Underwhelming Fossil Fish of the Month: July 2015
By Mark Carnall, on 31 July 2015
According to Wikipedia, the rule of three is a writing principle that suggests that things that come in three are inherently funnier, more satisfying or more effective than other numbers of things. However, in recent years, scholars have been unearthing a mountain of evidence to suggest that the rule be downgraded to, at best, a rule of thumb, with the more militant scholars going as far to say it should be the curse of three, citing Hobbit films, the nephews of Donald Duck and Brontë sisters as key evidence. This month’s underwhelming fossil fish was once in three parts but has been stuck together
using sticky back plastic and chewing gum expertly and still isn’t very interesting.
Tentative introduction over, welcome to July’s Underwhelming Fossil Fish of the Month, a monthly foray into the deeply dull and noteunworthy world of fossil fish from the Grant Museum collection. If I were you, I’d recommend going and making yourself a tea or coffee. That’s a much better use of your time.
Before we get on to this month’s actual underwhelming fossil fish, the box for this month’s specimen is perhaps more interesting as it looks like a bit like a crime scene. The site of an Eldritch ritual by previous museum curators? The soul of this unholy fossiliferous triptych attempting to escape? Flood damage? It’s probably flood damage. Note to curator: replace box.
Here’s what the specimen within looks like.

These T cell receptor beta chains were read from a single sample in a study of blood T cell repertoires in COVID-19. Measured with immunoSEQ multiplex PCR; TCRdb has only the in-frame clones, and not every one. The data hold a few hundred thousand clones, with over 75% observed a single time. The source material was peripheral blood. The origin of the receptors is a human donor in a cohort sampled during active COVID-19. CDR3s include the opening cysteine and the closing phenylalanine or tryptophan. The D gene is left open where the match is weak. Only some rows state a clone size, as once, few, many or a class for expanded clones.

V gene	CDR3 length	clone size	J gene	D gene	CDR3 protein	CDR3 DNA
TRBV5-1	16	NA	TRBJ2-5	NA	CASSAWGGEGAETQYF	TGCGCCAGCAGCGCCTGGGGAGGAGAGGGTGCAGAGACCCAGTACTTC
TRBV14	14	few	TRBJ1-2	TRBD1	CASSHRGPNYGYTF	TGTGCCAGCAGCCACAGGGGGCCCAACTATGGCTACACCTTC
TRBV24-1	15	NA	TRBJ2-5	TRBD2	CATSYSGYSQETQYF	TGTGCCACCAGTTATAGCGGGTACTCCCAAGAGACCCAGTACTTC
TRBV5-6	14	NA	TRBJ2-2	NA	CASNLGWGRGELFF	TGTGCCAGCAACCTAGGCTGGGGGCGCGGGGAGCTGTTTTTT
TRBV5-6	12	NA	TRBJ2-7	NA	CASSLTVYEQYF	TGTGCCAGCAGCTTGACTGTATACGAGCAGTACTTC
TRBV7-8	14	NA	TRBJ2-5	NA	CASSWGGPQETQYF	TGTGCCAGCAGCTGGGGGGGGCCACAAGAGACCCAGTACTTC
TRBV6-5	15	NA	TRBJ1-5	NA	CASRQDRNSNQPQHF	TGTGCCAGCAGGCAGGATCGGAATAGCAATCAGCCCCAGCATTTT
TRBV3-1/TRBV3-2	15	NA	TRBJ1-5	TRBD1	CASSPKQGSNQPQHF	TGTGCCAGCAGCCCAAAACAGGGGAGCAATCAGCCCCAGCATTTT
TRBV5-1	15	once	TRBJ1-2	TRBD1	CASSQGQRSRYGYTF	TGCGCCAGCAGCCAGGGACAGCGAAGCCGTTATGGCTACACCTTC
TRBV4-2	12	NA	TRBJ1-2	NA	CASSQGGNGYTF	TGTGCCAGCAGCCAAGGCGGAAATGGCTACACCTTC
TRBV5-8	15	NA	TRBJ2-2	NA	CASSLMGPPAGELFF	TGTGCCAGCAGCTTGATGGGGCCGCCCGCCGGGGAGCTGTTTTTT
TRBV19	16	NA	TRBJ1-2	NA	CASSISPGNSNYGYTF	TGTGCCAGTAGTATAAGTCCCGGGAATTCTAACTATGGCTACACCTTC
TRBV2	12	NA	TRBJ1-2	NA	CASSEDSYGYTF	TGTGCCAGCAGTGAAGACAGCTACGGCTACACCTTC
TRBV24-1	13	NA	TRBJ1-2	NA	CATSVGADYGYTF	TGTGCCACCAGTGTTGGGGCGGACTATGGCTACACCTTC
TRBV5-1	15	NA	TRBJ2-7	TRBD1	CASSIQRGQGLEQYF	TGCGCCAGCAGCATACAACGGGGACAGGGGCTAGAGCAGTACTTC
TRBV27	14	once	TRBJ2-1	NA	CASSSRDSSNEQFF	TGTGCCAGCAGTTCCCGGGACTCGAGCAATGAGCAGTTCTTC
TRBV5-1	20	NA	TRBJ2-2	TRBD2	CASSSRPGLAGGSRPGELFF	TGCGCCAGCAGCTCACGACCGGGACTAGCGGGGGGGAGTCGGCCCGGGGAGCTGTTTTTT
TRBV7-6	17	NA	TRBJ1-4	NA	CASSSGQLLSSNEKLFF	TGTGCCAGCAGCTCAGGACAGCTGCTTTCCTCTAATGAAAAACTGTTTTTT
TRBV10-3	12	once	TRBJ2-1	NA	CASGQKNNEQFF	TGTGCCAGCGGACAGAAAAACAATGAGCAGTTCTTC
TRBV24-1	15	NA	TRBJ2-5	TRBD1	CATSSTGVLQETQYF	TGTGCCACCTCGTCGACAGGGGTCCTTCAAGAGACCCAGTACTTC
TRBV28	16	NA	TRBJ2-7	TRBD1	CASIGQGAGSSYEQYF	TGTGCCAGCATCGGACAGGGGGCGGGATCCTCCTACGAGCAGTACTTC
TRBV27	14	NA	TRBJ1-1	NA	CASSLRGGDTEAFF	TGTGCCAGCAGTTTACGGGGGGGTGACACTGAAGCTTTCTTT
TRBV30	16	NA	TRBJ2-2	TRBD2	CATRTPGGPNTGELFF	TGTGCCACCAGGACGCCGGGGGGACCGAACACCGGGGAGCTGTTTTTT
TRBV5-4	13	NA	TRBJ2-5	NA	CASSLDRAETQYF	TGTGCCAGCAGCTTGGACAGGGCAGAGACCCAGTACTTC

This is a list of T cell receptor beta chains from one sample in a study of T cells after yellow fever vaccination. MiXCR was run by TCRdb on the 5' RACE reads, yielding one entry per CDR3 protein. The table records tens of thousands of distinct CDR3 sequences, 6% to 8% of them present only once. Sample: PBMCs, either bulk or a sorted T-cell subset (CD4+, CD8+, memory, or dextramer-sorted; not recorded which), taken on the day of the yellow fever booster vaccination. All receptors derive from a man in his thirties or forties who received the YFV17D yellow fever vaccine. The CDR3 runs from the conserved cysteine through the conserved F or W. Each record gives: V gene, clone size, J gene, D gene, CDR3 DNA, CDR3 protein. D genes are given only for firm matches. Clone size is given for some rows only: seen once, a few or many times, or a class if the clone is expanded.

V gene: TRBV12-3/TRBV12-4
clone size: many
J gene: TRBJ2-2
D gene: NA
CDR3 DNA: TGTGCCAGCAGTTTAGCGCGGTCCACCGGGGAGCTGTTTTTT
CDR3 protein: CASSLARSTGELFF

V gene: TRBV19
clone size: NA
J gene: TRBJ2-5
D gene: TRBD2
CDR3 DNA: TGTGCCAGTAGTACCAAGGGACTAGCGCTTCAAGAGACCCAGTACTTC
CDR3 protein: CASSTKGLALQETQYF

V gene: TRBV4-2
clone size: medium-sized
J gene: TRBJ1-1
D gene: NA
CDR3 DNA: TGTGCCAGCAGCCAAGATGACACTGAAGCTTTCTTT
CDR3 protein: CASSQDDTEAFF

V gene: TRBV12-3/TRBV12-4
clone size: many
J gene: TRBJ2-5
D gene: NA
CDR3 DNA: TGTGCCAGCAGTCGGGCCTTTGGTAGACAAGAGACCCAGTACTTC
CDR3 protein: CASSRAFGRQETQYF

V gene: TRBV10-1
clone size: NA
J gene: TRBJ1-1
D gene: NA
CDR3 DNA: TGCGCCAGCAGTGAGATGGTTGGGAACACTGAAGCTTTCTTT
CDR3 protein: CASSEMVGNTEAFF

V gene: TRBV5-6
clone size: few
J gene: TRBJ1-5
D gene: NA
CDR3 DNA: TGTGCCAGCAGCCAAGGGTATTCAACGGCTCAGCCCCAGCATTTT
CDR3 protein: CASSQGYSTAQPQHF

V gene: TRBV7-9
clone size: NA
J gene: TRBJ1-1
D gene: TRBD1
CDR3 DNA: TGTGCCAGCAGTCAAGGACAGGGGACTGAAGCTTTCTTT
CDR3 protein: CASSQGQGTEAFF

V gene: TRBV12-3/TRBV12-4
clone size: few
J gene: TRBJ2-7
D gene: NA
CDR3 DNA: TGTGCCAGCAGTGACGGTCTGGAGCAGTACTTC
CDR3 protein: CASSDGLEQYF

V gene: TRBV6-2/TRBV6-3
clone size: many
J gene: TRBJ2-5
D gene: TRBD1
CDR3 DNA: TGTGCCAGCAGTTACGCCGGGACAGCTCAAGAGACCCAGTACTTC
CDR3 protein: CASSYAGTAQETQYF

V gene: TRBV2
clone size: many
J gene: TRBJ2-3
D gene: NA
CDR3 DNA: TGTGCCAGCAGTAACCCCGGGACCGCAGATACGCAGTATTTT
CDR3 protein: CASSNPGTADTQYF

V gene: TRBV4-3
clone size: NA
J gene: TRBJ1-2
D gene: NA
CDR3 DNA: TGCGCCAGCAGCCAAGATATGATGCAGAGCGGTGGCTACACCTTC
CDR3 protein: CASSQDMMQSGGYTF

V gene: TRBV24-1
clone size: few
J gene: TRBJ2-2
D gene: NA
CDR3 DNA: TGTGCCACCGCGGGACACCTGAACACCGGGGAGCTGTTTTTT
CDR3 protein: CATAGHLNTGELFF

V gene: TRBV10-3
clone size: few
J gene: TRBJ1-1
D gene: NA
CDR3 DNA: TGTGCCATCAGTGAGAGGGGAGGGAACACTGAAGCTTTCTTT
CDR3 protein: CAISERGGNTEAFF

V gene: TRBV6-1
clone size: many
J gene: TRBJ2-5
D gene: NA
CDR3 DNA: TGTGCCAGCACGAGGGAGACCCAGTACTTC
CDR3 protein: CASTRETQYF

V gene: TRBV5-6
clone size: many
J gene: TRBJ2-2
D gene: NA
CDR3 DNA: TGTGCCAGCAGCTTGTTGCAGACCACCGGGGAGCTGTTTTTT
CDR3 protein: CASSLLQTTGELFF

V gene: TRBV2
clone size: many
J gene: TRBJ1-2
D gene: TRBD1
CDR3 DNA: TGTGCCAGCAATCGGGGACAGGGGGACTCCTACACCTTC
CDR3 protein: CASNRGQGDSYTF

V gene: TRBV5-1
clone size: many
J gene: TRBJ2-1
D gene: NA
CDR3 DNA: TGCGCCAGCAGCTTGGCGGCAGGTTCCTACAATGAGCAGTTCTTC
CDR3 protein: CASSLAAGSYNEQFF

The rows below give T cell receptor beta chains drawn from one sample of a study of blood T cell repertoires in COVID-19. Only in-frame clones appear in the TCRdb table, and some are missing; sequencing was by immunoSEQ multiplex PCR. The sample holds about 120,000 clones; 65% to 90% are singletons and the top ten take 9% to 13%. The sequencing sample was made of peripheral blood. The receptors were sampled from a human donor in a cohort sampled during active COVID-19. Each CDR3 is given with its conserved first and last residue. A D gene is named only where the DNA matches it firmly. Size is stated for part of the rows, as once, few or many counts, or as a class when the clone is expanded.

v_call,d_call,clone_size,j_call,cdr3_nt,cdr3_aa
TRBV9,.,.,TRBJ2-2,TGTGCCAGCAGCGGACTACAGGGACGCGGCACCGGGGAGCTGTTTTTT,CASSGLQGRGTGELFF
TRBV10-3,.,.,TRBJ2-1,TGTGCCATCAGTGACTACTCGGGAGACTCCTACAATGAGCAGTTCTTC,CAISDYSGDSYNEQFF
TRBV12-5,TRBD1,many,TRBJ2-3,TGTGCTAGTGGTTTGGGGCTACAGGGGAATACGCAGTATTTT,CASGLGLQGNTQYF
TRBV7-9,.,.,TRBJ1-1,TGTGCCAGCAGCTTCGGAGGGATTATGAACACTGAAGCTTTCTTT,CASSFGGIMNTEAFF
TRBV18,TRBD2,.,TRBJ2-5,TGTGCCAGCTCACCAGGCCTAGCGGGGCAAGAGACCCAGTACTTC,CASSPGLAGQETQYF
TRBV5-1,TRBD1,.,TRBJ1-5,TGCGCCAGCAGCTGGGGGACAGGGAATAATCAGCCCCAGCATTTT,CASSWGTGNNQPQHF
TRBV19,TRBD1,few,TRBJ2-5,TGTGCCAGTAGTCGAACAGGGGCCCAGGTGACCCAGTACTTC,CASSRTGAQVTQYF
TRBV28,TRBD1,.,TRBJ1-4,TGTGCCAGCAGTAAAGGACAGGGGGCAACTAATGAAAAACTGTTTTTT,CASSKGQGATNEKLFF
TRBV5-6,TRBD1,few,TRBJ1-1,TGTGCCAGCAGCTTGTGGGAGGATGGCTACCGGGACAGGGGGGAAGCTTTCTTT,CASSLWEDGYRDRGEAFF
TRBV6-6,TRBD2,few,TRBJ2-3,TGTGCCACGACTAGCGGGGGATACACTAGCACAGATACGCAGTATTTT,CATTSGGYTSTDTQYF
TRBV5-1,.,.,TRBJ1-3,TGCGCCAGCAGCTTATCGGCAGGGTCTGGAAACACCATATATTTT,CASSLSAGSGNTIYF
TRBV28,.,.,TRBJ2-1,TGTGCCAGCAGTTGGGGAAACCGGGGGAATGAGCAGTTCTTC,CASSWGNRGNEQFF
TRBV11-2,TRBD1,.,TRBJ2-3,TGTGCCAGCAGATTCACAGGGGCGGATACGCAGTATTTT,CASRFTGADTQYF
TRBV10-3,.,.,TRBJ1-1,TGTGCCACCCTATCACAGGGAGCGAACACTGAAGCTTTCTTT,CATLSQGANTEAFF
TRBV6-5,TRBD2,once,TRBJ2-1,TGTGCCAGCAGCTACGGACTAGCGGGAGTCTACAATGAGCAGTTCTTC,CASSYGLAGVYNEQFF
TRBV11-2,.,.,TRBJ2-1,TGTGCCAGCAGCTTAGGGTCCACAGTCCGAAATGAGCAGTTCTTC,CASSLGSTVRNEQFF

It’s not a looker is it? As far as poor taphonomy metaphors go, this fossil fell out of the ugly sedimentary environment and hit every facies on the way to preservation it seems. Unlike other underwhelming fossil fish I’ve featured here that could have really done with it (examples here and here) someone has helpfully scratched/drawn around the fossil just in case you couldn’t locate it. According to the label for this specimen, this is one of D.M.S Watson’s fossil fish. D.M.S Watson was a former curator of the Grant Museum and somewhat of a fossil fishologist extraordinaire. This specimen is identified as Tristichopterus alatus and was collected from the Orkney Islands. Tristichopterus is a Devonian (360-420 million years ago) genus of lobe-finned fish, the group that it is thought evolved into tetrapods, the group that includes amphibians, reptiles and mammals. Because of the close association with our group of animals you would have supposed that this fossil fish may have been more studied than most seeing as we’re inordinately very selfishly interested in where we came from. Unfortunately for Tristichopterus, it has a much sexier relative, Eusthenopteron that normally steals all the ‘look at me I started evolving legs’ thunder, a genus that my colleague Jack Ashby has written about previously on this very blog. Most museum displays and text books telling the story of the evolution of vertebrate life on land will feature a model or fossil of Eusthenopteron, related genera like Tristichopterus often get the short shrift, storing up their jealousy over time, plotting the downfall of the golden genus…